Ex-bar leader: commercial chambers interested only in students with top degrees from top universities

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By Judge John Hack on

Despite resources thrown at diversity and equality programmes, chambers still tilt towards elitism when recruiting, say silks


A former Bar Council chairman has confirmed what aspiring barristers have known for ages — if you want to crack the cream of commercial chambers you’d better have a first-class degree from a university that can trace its origins to at least the middle ages.

Michael Todd QC — who led the bar in 2012 — suggested to a recent Law Gazette roundtable that the overriding principle of selecting on merit meant that in some areas of the bar diversity and social mobility programmes were doomed to failure, and elitism carries the day.


“How do you define merit?” Todd (pictured) asked the roundtable. “How do you define who’s going to be a good barrister? What does being a good barrister involve? What are the characteristics that you need to get?

“Unfortunately, the answer that always comes back is — you need a first-class degree from a good university.”

Todd should know of what he speaks. The Erskine Chambers silk specialises in areas of law that often appear closed to those from non-Russell Group or new universities — and, heaven forbid, scraped through with an upper-second.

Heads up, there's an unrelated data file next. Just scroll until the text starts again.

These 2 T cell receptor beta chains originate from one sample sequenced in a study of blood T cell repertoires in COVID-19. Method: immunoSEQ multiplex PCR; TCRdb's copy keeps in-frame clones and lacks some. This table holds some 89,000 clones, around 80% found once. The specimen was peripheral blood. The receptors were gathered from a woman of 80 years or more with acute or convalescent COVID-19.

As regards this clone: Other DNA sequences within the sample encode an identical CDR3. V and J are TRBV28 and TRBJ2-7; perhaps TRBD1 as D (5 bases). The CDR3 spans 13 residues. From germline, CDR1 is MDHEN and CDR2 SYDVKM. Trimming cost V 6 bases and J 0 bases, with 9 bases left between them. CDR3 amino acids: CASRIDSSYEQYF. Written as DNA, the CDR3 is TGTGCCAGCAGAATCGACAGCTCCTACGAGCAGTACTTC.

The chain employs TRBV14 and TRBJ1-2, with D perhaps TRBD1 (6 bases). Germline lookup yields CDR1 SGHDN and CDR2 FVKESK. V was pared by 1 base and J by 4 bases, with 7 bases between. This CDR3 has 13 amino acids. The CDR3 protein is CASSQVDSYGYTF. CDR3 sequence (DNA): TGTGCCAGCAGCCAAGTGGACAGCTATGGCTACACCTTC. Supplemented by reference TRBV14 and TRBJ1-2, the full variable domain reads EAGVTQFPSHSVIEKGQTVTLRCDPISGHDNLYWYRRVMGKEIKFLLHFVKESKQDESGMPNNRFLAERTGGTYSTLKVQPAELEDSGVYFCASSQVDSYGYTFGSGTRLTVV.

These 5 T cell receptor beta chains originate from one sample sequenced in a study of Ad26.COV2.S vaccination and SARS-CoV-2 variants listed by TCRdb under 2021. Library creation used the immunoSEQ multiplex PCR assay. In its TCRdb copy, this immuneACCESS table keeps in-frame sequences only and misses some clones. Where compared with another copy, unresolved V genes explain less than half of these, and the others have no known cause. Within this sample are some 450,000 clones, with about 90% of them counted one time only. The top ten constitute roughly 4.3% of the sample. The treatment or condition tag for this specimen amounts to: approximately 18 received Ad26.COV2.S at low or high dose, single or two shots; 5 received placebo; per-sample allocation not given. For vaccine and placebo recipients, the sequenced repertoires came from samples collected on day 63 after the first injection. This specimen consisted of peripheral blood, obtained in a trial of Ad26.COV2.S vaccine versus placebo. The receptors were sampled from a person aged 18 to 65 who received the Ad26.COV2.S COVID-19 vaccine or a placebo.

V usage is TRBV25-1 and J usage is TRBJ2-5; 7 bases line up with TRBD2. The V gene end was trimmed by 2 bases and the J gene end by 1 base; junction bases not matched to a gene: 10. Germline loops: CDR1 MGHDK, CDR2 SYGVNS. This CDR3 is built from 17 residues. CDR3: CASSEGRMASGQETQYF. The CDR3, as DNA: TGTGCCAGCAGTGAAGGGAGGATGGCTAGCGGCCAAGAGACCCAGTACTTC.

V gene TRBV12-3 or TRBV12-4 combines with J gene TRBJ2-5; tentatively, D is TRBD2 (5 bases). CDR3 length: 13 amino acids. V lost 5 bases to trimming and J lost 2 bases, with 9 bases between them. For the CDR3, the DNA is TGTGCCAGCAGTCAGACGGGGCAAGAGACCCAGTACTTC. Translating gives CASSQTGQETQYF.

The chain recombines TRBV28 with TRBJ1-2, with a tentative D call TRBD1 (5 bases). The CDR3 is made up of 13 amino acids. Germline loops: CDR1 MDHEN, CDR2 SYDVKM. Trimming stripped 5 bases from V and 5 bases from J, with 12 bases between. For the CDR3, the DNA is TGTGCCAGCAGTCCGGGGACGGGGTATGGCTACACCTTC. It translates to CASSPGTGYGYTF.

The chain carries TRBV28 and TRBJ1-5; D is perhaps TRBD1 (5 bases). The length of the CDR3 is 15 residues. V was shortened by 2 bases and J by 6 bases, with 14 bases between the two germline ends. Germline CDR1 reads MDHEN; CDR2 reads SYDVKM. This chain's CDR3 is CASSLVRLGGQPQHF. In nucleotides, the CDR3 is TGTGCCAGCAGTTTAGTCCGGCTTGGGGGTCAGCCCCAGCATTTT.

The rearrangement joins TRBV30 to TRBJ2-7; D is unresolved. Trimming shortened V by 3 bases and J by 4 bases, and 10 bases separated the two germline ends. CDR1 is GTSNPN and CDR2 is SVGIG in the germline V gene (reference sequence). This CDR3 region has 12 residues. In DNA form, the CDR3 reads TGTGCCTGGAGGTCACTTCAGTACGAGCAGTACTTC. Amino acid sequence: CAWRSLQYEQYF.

Erskine’s website promotes Todd — also a former chairman of the Chancery Bar Association — as being a top-drawer company lawyer, specialising in corporate finance, capital markets and corporate insolvency.

Part of the diversity problem, Todd told the Gazette roundtable, is the tidal wave of students gagging to join the commercial bar. The high volume of applications results in the first look being done on paper, with the gaze of practising barristers who fondly remember their Oxbridge and Russell Group days naturally alighting on candidates with similar backgrounds.

“So, inevitably,” Todd told the roundtable, “you’re going to get a particular class of person.”

The Bar Council has devoted considerable effort in a bid to relegate the elitism charge to history. A point acknowledged by another commercial silk at the roundtable, Richard Wilson of 36 Bedford Row.

But Wilson, who is black and himself graduated from Jesus College, Cambridge, remained pessimistic about diversity at the bar, describing the profession as being “segmented and stratified on gender, race and class lines”.

The Bar Council said that Todd had joined the roundtable discussion “in his own personal capacity as a barrister in chambers and not as a Bar Council spokesperson”.